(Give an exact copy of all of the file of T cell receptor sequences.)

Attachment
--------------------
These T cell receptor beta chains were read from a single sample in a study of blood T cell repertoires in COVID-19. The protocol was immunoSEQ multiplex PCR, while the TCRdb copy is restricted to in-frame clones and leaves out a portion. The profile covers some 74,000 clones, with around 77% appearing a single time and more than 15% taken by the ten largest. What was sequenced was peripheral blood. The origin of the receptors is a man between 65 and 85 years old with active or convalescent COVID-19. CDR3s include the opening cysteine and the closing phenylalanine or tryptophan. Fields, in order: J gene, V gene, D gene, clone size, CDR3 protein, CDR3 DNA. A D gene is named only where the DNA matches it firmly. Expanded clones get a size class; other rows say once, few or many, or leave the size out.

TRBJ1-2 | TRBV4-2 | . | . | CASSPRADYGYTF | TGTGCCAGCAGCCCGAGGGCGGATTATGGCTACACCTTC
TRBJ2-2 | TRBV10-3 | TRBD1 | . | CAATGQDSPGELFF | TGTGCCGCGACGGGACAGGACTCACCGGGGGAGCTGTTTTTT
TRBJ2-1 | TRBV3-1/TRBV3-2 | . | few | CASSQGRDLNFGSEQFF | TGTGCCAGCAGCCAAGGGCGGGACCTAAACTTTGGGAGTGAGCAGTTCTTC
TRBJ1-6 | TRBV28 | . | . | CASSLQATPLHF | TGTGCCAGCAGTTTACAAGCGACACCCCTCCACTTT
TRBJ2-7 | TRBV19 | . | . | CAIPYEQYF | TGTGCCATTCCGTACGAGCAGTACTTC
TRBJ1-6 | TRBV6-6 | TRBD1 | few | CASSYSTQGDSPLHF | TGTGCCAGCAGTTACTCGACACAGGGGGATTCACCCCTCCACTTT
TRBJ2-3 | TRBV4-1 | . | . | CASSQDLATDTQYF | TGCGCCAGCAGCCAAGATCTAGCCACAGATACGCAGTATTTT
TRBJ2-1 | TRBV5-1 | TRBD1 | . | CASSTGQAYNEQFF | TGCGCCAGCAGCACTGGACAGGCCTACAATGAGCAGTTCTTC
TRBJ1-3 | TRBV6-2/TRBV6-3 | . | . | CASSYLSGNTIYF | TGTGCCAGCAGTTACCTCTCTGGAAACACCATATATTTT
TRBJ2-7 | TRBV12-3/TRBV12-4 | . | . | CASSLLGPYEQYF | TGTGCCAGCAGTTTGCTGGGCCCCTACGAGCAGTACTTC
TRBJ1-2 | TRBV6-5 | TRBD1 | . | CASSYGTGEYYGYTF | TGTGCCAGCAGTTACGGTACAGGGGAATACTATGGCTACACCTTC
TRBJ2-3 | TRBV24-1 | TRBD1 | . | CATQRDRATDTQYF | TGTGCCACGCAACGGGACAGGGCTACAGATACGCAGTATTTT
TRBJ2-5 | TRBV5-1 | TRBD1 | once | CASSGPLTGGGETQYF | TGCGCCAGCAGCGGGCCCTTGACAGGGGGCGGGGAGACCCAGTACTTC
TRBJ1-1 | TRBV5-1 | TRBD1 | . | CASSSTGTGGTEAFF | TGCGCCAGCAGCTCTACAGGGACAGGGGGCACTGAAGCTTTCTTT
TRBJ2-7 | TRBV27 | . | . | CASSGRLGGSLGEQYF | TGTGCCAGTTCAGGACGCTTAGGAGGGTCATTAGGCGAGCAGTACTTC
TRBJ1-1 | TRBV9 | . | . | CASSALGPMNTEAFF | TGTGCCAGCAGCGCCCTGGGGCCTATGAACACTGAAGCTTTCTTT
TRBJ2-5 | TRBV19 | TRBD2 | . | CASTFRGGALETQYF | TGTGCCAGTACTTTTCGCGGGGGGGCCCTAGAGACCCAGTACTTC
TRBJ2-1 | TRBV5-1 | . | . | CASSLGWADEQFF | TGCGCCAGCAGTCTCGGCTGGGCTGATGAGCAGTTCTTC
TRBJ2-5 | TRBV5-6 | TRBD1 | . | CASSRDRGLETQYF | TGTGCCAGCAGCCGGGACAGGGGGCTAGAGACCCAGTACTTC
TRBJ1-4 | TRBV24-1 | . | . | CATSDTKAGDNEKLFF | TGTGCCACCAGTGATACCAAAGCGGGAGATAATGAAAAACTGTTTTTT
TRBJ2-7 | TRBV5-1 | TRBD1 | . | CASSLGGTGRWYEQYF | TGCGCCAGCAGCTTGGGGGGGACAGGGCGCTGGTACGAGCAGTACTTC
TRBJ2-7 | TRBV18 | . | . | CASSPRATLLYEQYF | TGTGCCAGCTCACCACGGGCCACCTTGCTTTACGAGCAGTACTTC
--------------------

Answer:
These T cell receptor beta chains were read from a single sample in a study of blood T cell repertoires in COVID-19. The protocol was immunoSEQ multiplex PCR, while the TCRdb copy is restricted to in-frame clones and leaves out a portion. The profile covers some 74,000 clones, with around 77% appearing a single time and more than 15% taken by the ten largest. What was sequenced was peripheral blood. The origin of the receptors is a man between 65 and 85 years old with active or convalescent COVID-19. CDR3s include the opening cysteine and the closing phenylalanine or tryptophan. Fields, in order: J gene, V gene, D gene, clone size, CDR3 protein, CDR3 DNA. A D gene is named only where the DNA matches it firmly. Expanded clones get a size class; other rows say once, few or many, or leave the size out.

TRBJ1-2 | TRBV4-2 | . | . | CASSPRADYGYTF | TGTGCCAGCAGCCCGAGGGCGGATTATGGCTACACCTTC
TRBJ2-2 | TRBV10-3 | TRBD1 | . | CAATGQDSPGELFF | TGTGCCGCGACGGGACAGGACTCACCGGGGGAGCTGTTTTTT
TRBJ2-1 | TRBV3-1/TRBV3-2 | . | few | CASSQGRDLNFGSEQFF | TGTGCCAGCAGCCAAGGGCGGGACCTAAACTTTGGGAGTGAGCAGTTCTTC
TRBJ1-6 | TRBV28 | . | . | CASSLQATPLHF | TGTGCCAGCAGTTTACAAGCGACACCCCTCCACTTT
TRBJ2-7 | TRBV19 | . | . | CAIPYEQYF | TGTGCCATTCCGTACGAGCAGTACTTC
TRBJ1-6 | TRBV6-6 | TRBD1 | few | CASSYSTQGDSPLHF | TGTGCCAGCAGTTACTCGACACAGGGGGATTCACCCCTCCACTTT
TRBJ2-3 | TRBV4-1 | . | . | CASSQDLATDTQYF | TGCGCCAGCAGCCAAGATCTAGCCACAGATACGCAGTATTTT
TRBJ2-1 | TRBV5-1 | TRBD1 | . | CASSTGQAYNEQFF | TGCGCCAGCAGCACTGGACAGGCCTACAATGAGCAGTTCTTC
TRBJ1-3 | TRBV6-2/TRBV6-3 | . | . | CASSYLSGNTIYF | TGTGCCAGCAGTTACCTCTCTGGAAACACCATATATTTT
TRBJ2-7 | TRBV12-3/TRBV12-4 | . | . | CASSLLGPYEQYF | TGTGCCAGCAGTTTGCTGGGCCCCTACGAGCAGTACTTC
TRBJ1-2 | TRBV6-5 | TRBD1 | . | CASSYGTGEYYGYTF | TGTGCCAGCAGTTACGGTACAGGGGAATACTATGGCTACACCTTC
TRBJ2-3 | TRBV24-1 | TRBD1 | . | CATQRDRATDTQYF | TGTGCCACGCAACGGGACAGGGCTACAGATACGCAGTATTTT
TRBJ2-5 | TRBV5-1 | TRBD1 | once | CASSGPLTGGGETQYF | TGCGCCAGCAGCGGGCCCTTGACAGGGGGCGGGGAGACCCAGTACTTC
TRBJ1-1 | TRBV5-1 | TRBD1 | . | CASSSTGTGGTEAFF | TGCGCCAGCAGCTCTACAGGGACAGGGGGCACTGAAGCTTTCTTT
TRBJ2-7 | TRBV27 | . | . | CASSGRLGGSLGEQYF | TGTGCCAGTTCAGGACGCTTAGGAGGGTCATTAGGCGAGCAGTACTTC
TRBJ1-1 | TRBV9 | . | . | CASSALGPMNTEAFF | TGTGCCAGCAGCGCCCTGGGGCCTATGAACACTGAAGCTTTCTTT
TRBJ2-5 | TRBV19 | TRBD2 | . | CASTFRGGALETQYF | TGTGCCAGTACTTTTCGCGGGGGGGCCCTAGAGACCCAGTACTTC
TRBJ2-1 | TRBV5-1 | . | . | CASSLGWADEQFF | TGCGCCAGCAGTCTCGGCTGGGCTGATGAGCAGTTCTTC
TRBJ2-5 | TRBV5-6 | TRBD1 | . | CASSRDRGLETQYF | TGTGCCAGCAGCCGGGACAGGGGGCTAGAGACCCAGTACTTC
TRBJ1-4 | TRBV24-1 | . | . | CATSDTKAGDNEKLFF | TGTGCCACCAGTGATACCAAAGCGGGAGATAATGAAAAACTGTTTTTT
TRBJ2-7 | TRBV5-1 | TRBD1 | . | CASSLGGTGRWYEQYF | TGCGCCAGCAGCTTGGGGGGGACAGGGCGCTGGTACGAGCAGTACTTC
TRBJ2-7 | TRBV18 | . | . | CASSPRATLLYEQYF | TGTGCCAGCTCACCACGGGCCACCTTGCTTTACGAGCAGTACTTC